The five year 'ATTACK' Project (Adoptive engineered T-cell Targeting to Activate Cancer Killing), involves an international consortium of 16 partners, who will collaborate on the process of engineering T-cells.
T-cells are part of the body's immune defense machinery which naturally protects against infections and some cancers and can be used to treat some malignant disease, but many cancers avoid destruction by the immune system. The project team hopes that state of the art technologies can be used to modify the T-cells, to hunt down and destroy cancer tumours.
Robert Hawkins, Cancer Research UK Professor of Medical Oncology at The University of Manchester, said: "Unlike radiotherapy and chemotherapy, which destroy both cancerous and healthy cells, Engineered T-cell Therapy has the potential to selectively destroy cancers within a patient's body using its own infection-fighting mechanisms. This project focuses on optimising that system in the laboratory.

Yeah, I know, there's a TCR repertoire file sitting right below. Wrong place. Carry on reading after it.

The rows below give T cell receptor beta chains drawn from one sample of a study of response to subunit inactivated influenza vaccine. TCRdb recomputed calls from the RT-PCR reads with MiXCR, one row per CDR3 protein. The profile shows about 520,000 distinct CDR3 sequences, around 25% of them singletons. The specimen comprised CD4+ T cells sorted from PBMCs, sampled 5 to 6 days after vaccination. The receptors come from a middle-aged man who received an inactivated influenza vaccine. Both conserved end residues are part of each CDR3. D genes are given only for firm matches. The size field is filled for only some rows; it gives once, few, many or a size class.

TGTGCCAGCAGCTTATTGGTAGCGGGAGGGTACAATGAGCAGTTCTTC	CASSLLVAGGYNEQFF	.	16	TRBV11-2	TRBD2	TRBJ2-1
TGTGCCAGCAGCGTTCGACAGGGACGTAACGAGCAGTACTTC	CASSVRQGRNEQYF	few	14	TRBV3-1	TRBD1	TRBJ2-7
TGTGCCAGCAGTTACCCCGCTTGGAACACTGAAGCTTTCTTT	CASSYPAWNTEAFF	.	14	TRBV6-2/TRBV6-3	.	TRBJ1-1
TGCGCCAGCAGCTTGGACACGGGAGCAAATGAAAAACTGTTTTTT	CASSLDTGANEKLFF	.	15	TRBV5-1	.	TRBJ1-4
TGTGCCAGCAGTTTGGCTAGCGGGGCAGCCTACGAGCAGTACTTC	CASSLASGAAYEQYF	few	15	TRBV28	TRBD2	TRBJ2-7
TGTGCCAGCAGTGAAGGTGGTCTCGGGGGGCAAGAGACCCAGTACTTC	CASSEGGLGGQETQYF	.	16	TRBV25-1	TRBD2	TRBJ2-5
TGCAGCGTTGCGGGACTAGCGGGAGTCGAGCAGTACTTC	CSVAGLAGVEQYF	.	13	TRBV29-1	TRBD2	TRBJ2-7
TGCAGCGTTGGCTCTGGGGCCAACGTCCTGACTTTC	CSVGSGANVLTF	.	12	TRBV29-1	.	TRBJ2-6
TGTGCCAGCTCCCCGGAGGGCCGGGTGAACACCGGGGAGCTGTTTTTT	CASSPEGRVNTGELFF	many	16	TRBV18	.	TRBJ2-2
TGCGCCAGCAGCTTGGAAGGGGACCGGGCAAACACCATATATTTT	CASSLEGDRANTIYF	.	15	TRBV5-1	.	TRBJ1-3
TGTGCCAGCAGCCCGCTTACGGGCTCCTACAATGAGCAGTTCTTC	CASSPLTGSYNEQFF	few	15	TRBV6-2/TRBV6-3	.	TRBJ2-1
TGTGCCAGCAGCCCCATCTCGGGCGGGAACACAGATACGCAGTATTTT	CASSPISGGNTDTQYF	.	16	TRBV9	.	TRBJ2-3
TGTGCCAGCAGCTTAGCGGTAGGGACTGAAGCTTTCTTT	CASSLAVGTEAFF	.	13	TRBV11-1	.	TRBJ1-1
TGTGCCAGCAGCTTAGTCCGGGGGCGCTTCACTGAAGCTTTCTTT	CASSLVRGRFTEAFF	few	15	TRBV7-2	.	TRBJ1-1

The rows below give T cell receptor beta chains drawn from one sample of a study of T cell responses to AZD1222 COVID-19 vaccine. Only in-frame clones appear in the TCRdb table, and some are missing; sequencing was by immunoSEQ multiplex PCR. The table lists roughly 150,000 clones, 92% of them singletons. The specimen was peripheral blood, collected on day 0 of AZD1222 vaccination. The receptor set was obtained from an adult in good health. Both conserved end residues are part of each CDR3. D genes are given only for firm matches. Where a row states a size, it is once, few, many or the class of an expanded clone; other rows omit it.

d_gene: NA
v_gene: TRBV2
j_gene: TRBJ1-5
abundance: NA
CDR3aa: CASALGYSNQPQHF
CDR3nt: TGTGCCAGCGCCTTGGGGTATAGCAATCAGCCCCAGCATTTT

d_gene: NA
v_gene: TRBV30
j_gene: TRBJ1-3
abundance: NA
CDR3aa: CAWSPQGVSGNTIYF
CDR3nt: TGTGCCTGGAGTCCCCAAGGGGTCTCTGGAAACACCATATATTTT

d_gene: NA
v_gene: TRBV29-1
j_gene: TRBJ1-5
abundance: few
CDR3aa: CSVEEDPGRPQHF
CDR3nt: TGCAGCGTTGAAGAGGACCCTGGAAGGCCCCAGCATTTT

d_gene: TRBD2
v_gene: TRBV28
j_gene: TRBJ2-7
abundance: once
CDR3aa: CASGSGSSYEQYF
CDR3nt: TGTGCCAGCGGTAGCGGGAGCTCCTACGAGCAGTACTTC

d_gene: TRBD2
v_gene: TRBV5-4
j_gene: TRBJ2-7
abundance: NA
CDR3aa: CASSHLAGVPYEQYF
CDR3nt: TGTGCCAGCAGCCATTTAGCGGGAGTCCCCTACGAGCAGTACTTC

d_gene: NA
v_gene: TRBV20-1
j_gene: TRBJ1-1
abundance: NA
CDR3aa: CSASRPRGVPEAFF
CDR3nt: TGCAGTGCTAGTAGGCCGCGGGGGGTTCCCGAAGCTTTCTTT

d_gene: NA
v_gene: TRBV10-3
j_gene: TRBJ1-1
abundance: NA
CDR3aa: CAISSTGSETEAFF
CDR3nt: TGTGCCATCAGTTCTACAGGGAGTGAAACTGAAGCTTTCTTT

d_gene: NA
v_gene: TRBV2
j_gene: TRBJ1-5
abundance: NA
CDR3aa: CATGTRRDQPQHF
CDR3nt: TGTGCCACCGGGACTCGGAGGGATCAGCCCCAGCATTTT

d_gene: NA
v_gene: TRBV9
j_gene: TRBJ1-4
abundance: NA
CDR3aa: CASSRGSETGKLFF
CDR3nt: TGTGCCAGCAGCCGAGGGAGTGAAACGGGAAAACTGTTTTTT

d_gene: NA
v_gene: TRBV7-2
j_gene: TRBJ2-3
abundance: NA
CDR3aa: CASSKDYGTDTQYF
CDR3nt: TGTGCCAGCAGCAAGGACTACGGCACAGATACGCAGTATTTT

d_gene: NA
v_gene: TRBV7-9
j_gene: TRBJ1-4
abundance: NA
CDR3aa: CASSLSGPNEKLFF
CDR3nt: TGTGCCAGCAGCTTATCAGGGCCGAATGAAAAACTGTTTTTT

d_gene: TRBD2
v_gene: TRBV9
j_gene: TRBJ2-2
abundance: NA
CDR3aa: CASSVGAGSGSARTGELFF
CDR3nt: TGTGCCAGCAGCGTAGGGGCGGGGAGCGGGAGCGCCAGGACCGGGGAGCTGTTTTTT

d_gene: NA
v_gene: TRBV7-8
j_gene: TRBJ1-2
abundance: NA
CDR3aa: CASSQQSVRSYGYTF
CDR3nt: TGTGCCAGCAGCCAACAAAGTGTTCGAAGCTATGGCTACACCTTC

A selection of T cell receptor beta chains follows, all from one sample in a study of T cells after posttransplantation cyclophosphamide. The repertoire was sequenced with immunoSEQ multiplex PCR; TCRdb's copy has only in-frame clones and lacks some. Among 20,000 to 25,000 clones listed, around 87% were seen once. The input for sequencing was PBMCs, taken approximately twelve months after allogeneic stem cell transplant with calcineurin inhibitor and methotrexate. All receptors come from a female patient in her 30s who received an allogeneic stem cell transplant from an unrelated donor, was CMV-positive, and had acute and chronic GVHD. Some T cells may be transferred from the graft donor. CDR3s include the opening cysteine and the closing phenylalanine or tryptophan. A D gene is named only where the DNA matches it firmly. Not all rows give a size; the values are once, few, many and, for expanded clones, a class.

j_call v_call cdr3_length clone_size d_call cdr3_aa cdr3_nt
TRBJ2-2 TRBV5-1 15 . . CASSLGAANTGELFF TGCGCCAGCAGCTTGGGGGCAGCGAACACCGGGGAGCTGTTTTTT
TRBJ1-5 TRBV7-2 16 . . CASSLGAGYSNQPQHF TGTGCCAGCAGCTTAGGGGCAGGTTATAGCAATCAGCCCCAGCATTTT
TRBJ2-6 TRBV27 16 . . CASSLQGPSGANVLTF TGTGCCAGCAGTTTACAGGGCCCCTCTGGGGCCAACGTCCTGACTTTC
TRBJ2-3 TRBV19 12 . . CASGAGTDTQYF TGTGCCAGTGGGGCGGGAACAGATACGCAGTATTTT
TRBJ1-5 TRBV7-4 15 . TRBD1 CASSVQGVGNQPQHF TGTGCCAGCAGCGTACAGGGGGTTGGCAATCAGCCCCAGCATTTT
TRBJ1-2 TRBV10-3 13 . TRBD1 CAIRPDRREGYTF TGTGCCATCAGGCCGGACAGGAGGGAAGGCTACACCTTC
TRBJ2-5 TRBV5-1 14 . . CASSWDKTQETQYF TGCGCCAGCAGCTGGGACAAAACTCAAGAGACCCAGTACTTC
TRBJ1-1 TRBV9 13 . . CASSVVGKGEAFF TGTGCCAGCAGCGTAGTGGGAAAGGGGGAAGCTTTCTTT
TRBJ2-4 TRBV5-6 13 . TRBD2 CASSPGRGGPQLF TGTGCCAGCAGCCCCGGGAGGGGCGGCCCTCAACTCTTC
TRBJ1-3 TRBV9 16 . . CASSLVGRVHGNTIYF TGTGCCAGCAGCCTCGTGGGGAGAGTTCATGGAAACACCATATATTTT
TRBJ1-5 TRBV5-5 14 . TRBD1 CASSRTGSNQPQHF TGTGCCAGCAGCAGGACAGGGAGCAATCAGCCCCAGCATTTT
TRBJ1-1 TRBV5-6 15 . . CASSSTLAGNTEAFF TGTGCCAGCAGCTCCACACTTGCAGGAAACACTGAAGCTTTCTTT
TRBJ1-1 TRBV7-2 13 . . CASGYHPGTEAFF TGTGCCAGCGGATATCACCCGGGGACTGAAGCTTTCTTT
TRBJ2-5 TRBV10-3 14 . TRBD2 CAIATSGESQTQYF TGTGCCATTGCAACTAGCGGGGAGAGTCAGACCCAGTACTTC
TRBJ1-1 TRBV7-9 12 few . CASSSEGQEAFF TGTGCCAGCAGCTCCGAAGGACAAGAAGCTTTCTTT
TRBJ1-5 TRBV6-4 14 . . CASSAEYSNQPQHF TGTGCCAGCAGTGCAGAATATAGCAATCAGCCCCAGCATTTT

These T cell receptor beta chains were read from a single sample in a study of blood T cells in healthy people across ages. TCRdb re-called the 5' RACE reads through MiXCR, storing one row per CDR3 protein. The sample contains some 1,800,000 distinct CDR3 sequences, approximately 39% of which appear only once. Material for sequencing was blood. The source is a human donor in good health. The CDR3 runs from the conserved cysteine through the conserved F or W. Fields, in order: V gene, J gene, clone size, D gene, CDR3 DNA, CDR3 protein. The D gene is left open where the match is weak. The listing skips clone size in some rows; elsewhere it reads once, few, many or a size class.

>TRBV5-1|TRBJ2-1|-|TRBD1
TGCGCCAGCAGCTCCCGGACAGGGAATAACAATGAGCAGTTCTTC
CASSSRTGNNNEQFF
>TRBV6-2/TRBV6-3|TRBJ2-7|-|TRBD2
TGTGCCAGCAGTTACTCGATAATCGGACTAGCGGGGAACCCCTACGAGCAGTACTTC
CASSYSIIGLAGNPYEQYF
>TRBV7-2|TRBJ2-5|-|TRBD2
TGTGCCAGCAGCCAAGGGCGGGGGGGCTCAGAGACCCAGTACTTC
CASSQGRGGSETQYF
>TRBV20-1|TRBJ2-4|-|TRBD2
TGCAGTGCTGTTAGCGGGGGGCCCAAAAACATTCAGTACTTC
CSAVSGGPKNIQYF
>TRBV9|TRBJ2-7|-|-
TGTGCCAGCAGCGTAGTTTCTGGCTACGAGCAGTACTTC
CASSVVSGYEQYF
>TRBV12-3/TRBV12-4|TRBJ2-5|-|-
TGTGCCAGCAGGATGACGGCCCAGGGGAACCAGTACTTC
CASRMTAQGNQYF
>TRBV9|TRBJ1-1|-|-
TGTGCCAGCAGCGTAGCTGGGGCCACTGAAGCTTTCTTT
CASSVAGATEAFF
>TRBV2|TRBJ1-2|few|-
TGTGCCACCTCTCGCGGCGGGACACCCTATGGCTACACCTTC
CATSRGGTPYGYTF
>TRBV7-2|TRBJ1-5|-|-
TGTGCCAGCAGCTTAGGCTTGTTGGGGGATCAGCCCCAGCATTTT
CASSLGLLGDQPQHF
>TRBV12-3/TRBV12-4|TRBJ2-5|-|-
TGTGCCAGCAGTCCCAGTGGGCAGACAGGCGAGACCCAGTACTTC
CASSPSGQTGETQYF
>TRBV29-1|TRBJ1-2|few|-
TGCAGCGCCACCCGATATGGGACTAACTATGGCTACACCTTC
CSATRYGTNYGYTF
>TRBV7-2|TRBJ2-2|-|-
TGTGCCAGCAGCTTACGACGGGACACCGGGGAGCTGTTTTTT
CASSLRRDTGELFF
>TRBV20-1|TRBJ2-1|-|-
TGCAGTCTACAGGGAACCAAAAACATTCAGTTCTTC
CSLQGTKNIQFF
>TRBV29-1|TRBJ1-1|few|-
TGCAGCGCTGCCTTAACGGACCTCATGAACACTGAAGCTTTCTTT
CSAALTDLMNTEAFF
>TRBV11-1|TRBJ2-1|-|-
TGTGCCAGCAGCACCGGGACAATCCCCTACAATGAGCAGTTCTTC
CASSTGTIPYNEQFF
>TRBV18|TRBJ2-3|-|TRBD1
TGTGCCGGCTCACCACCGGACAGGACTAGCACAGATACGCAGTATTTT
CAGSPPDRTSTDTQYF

"The ultimate aim is to develop a process whereby T-cells are taken from the blood of a patient, genetically modified to enable them to target tumours, multiplied in the laboratory and injected in large numbers back into the patient.
The approach stems from original research by Professor Zelig Eshhar in Israel, and the partners include experts in immunology and tumour biology as well as those who have developed key aspects of engineered T-cells. Professor Hawkins continued:
"Already vaccines can prevent certain cancers, and the aim of this project is to develop effective methods to target others. By bring
Contact: Jo Nightingale
University of Manchester